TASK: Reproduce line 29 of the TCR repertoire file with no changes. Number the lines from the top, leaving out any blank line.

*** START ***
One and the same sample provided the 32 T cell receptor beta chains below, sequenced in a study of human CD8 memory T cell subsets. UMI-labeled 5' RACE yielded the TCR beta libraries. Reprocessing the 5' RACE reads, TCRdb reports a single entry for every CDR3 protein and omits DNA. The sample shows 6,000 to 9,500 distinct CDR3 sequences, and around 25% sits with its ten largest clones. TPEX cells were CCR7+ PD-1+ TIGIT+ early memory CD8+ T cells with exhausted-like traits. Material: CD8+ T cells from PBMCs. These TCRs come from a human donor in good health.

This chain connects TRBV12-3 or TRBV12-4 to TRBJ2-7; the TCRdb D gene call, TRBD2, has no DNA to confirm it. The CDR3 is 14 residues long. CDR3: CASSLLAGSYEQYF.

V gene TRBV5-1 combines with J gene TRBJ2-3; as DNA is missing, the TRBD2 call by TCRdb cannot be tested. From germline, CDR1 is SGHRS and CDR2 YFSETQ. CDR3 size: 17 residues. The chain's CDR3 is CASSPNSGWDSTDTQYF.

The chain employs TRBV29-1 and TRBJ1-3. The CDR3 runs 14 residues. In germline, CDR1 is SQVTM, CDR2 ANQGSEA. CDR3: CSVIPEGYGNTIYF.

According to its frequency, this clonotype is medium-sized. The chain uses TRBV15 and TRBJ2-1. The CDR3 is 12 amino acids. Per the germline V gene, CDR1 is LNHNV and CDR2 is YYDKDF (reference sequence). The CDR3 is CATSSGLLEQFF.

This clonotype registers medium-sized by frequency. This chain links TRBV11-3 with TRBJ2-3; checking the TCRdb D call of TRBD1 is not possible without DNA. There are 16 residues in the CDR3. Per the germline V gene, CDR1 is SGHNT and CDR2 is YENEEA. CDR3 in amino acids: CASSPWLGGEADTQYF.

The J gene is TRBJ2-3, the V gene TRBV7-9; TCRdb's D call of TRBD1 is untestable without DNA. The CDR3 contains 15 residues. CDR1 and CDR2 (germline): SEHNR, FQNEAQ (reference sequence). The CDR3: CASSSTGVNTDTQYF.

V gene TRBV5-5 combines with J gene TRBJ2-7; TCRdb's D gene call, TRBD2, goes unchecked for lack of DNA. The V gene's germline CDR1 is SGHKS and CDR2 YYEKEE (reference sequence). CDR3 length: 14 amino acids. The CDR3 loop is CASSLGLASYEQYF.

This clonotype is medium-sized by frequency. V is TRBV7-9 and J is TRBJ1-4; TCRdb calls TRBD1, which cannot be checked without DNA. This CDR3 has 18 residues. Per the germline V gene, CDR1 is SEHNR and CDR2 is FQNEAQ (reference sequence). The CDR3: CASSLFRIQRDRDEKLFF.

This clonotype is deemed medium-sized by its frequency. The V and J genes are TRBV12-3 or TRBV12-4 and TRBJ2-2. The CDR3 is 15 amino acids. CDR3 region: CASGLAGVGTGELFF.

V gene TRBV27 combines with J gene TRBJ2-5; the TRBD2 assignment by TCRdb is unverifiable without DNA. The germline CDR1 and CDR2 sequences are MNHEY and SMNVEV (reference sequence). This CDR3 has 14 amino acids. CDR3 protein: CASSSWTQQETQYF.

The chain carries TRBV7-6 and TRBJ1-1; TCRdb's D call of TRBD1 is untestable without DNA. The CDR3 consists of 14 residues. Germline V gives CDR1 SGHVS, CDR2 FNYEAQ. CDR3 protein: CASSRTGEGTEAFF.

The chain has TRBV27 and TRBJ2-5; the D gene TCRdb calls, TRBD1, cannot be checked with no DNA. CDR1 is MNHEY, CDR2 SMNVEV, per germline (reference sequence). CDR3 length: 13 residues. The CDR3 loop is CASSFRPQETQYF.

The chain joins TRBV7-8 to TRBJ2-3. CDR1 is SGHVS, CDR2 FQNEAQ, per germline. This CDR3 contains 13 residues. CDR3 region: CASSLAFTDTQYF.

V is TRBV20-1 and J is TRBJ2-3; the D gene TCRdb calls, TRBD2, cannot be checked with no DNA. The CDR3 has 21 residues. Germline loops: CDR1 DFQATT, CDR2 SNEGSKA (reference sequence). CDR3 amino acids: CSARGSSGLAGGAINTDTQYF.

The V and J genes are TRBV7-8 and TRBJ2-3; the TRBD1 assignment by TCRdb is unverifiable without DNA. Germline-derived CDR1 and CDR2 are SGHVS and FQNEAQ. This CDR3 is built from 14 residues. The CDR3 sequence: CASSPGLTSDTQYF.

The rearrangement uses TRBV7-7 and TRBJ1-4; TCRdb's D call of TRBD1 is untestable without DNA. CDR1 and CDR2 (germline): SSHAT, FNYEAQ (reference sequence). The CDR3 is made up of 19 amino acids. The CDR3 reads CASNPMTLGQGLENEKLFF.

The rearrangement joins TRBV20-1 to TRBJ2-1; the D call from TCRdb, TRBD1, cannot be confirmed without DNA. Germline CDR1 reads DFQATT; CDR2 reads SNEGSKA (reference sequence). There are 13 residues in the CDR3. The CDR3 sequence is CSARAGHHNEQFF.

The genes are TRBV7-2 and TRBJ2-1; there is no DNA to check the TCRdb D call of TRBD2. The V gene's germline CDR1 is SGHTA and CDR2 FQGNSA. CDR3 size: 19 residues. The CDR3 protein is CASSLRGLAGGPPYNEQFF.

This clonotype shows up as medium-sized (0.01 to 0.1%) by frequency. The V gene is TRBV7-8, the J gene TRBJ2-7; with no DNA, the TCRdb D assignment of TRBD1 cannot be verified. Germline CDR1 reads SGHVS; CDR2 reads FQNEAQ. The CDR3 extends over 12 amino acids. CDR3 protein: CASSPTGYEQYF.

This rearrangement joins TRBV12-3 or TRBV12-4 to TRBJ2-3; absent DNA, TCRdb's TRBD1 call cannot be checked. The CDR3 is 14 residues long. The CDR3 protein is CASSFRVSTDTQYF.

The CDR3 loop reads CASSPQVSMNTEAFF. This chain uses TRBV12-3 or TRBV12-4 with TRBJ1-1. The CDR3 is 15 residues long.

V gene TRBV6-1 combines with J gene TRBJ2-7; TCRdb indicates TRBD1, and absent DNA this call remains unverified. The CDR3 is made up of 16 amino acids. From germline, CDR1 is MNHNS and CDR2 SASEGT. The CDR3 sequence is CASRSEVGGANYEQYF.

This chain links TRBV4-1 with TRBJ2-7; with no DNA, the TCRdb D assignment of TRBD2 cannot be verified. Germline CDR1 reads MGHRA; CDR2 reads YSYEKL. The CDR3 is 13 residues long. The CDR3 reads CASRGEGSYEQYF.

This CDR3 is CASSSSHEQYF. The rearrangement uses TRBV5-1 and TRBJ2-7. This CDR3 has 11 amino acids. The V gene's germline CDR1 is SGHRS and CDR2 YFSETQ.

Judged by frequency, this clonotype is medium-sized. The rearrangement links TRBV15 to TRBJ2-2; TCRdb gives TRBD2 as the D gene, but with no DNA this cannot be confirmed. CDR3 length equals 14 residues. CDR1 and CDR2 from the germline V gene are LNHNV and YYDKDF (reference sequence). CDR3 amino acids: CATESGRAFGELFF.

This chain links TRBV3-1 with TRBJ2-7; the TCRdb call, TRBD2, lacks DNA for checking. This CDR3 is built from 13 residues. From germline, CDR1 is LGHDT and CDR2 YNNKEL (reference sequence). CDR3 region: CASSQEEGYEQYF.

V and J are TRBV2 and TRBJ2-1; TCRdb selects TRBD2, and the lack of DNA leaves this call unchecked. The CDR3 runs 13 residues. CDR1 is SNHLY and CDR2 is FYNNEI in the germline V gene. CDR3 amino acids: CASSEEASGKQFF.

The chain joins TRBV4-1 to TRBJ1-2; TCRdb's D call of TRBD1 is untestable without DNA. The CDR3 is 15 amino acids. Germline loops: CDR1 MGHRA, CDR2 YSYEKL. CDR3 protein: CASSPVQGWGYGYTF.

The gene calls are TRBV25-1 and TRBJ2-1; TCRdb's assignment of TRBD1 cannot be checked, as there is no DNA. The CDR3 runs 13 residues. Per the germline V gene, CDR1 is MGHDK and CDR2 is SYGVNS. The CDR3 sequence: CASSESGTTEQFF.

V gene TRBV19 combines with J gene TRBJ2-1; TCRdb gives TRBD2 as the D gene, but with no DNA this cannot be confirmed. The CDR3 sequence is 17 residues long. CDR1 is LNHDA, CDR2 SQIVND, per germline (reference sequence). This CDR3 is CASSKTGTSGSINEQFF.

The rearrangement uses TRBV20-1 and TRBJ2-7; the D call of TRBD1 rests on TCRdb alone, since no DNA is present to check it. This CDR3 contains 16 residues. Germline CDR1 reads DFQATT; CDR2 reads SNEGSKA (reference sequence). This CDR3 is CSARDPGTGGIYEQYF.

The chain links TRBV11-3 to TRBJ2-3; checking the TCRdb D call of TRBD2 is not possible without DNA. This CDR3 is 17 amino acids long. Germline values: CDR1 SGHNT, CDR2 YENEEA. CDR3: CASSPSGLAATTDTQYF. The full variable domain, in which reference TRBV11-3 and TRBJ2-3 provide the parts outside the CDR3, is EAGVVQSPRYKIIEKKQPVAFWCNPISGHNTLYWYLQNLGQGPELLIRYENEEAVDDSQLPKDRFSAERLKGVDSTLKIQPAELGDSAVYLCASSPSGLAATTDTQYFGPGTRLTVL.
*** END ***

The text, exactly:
The chain joins TRBV4-1 to TRBJ1-2; TCRdb's D call of TRBD1 is untestable without DNA. The CDR3 is 15 amino acids. Germline loops: CDR1 MGHRA, CDR2 YSYEKL. CDR3 protein: CASSPVQGWGYGYTF.